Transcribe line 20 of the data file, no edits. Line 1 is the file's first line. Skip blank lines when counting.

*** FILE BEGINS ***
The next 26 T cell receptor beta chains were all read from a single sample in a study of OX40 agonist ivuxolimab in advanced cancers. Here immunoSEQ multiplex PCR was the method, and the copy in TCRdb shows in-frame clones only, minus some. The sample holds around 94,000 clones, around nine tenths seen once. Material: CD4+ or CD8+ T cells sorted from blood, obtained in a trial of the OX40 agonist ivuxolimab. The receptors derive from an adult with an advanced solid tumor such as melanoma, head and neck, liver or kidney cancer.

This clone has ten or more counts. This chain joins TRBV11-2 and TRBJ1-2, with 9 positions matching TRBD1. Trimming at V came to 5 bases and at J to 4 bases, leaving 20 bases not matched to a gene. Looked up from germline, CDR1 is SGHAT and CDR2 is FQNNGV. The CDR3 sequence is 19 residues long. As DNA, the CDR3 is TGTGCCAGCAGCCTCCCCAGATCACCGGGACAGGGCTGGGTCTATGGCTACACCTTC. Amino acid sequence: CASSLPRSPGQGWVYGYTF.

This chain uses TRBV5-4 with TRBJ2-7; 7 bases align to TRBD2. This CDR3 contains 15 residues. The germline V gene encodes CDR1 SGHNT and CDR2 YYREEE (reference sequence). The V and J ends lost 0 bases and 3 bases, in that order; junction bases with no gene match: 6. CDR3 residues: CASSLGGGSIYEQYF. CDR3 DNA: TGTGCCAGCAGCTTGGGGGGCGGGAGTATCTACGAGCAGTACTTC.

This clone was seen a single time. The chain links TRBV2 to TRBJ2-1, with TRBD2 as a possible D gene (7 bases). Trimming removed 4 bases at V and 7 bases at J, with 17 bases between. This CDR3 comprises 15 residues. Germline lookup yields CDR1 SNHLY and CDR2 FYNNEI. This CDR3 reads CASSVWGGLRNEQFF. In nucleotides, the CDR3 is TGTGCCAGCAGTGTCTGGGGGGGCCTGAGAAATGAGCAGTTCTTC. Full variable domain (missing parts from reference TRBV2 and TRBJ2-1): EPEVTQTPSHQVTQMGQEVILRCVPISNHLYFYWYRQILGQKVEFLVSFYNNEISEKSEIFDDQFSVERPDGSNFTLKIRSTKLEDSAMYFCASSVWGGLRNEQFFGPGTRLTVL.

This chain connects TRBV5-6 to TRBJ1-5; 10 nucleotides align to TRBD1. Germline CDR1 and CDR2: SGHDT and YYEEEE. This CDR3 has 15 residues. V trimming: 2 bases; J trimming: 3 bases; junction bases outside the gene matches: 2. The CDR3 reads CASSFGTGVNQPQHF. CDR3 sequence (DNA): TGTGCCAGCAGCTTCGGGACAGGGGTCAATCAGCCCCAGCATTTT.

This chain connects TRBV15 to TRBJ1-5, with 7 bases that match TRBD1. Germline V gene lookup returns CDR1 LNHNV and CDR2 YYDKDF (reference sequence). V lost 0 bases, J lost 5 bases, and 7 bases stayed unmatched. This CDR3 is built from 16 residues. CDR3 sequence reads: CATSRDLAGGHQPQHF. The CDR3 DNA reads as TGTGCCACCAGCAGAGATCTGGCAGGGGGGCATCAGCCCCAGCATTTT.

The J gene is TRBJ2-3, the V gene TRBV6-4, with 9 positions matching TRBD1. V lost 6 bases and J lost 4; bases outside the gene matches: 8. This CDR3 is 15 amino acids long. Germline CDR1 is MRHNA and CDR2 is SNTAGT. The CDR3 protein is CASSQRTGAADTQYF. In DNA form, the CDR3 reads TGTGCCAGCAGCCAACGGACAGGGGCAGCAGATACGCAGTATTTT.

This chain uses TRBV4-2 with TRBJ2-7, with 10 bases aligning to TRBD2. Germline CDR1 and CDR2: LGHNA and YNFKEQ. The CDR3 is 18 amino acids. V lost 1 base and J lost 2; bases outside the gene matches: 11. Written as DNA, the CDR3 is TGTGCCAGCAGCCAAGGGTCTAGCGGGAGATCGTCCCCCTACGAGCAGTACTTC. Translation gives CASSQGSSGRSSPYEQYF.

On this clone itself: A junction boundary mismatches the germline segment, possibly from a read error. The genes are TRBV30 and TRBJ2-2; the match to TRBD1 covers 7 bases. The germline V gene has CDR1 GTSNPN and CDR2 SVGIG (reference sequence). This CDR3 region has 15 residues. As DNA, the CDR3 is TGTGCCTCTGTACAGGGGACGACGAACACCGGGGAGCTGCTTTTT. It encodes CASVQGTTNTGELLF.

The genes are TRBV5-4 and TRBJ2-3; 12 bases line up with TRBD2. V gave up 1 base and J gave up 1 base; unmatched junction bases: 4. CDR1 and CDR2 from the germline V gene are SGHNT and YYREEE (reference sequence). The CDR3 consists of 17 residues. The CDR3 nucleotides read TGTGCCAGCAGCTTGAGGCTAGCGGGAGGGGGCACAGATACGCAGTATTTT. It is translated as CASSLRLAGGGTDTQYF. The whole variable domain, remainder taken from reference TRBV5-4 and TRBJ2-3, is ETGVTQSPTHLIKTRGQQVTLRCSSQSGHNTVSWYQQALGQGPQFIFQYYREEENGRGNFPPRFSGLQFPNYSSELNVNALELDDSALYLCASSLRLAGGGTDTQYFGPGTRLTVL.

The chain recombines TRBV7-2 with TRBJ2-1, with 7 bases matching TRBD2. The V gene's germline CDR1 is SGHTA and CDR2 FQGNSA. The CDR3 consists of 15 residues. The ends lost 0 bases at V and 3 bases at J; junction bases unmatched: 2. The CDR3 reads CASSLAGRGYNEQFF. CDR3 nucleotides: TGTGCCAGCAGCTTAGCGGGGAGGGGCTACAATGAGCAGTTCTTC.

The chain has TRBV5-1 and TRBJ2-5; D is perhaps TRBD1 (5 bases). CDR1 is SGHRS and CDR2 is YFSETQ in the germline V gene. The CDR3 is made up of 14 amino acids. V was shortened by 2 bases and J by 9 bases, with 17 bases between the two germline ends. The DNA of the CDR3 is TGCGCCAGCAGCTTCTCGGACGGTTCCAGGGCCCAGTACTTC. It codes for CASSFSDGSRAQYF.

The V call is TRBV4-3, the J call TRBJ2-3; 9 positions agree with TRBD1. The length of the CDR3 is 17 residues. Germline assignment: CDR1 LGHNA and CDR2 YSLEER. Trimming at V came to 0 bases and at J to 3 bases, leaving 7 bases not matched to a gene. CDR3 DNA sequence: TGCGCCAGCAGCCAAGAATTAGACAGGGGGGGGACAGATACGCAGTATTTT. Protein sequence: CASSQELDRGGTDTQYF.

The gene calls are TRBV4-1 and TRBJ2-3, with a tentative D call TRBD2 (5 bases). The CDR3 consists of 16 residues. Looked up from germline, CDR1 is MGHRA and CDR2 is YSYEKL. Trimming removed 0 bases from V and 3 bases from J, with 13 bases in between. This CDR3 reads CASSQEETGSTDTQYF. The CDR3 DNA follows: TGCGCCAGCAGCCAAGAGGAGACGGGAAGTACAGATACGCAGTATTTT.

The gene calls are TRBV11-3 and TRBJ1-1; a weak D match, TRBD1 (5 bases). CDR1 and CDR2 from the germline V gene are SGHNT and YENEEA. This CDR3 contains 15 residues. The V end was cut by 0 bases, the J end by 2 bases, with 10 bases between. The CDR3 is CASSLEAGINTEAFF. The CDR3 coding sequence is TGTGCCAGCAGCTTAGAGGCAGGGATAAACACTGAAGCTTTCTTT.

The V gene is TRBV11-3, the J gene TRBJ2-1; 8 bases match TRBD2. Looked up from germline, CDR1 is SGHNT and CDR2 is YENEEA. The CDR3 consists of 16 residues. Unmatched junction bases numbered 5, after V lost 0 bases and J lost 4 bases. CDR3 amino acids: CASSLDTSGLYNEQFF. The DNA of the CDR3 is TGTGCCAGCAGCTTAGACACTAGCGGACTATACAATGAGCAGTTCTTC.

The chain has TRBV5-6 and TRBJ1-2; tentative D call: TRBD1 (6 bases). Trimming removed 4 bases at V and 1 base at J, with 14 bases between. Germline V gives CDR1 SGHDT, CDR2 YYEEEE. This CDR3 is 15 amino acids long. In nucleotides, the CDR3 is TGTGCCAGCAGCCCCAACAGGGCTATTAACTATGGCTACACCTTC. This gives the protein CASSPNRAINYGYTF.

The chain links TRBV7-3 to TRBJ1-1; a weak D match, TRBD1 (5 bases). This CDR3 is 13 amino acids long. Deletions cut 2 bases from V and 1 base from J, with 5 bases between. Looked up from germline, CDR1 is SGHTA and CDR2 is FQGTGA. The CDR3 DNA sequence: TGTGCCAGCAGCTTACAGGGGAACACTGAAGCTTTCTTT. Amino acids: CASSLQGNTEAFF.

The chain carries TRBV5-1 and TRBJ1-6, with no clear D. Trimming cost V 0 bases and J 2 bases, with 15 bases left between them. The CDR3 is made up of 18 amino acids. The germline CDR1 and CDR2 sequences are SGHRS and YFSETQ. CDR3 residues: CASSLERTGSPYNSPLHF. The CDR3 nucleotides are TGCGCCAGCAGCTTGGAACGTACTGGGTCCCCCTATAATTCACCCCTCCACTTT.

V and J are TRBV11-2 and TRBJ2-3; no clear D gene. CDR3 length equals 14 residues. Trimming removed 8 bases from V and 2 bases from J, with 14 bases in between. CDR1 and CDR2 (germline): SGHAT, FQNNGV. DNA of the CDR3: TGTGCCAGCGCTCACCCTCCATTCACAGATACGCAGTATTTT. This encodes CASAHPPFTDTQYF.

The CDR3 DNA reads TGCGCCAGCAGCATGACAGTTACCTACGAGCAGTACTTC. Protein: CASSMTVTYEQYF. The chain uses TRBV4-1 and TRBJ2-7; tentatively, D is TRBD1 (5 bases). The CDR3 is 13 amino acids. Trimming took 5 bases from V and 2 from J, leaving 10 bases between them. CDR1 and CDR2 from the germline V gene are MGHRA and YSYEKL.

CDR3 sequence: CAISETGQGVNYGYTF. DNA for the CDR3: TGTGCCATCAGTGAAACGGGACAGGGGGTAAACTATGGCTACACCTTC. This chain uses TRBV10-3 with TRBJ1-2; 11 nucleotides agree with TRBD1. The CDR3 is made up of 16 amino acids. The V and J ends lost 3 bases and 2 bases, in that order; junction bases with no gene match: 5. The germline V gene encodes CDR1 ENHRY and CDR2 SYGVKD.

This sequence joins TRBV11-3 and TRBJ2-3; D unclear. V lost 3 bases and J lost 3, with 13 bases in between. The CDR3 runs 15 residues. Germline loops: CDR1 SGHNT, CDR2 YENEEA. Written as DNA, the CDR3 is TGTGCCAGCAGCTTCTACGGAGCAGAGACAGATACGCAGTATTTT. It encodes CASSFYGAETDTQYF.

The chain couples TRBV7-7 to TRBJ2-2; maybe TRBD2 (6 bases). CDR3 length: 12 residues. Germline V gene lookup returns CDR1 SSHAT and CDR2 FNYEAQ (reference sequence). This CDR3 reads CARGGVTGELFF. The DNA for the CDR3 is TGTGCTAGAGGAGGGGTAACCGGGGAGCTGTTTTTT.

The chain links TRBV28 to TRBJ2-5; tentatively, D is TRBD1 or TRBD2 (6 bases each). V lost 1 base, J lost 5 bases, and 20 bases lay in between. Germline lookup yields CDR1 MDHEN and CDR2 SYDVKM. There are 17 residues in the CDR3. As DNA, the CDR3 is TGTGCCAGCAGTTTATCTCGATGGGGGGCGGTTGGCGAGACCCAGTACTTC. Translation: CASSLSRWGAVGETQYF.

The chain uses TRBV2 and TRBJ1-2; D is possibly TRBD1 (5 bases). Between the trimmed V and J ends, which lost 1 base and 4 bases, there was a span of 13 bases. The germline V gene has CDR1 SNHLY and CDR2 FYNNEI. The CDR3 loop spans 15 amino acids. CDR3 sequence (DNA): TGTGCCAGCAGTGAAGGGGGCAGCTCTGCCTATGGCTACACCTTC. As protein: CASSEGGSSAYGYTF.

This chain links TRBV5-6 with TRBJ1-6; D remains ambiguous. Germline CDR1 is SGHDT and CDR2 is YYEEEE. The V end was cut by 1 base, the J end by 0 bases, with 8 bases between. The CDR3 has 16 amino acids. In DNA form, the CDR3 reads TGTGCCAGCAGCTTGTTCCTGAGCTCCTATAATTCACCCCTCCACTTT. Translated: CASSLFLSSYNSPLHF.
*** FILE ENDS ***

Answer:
V and J are TRBV11-2 and TRBJ2-3; no clear D gene. CDR3 length equals 14 residues. Trimming removed 8 bases from V and 2 bases from J, with 14 bases in between. CDR1 and CDR2 (germline): SGHAT, FQNNGV. DNA of the CDR3: TGTGCCAGCGCTCACCCTCCATTCACAGATACGCAGTATTTT. This encodes CASAHPPFTDTQYF.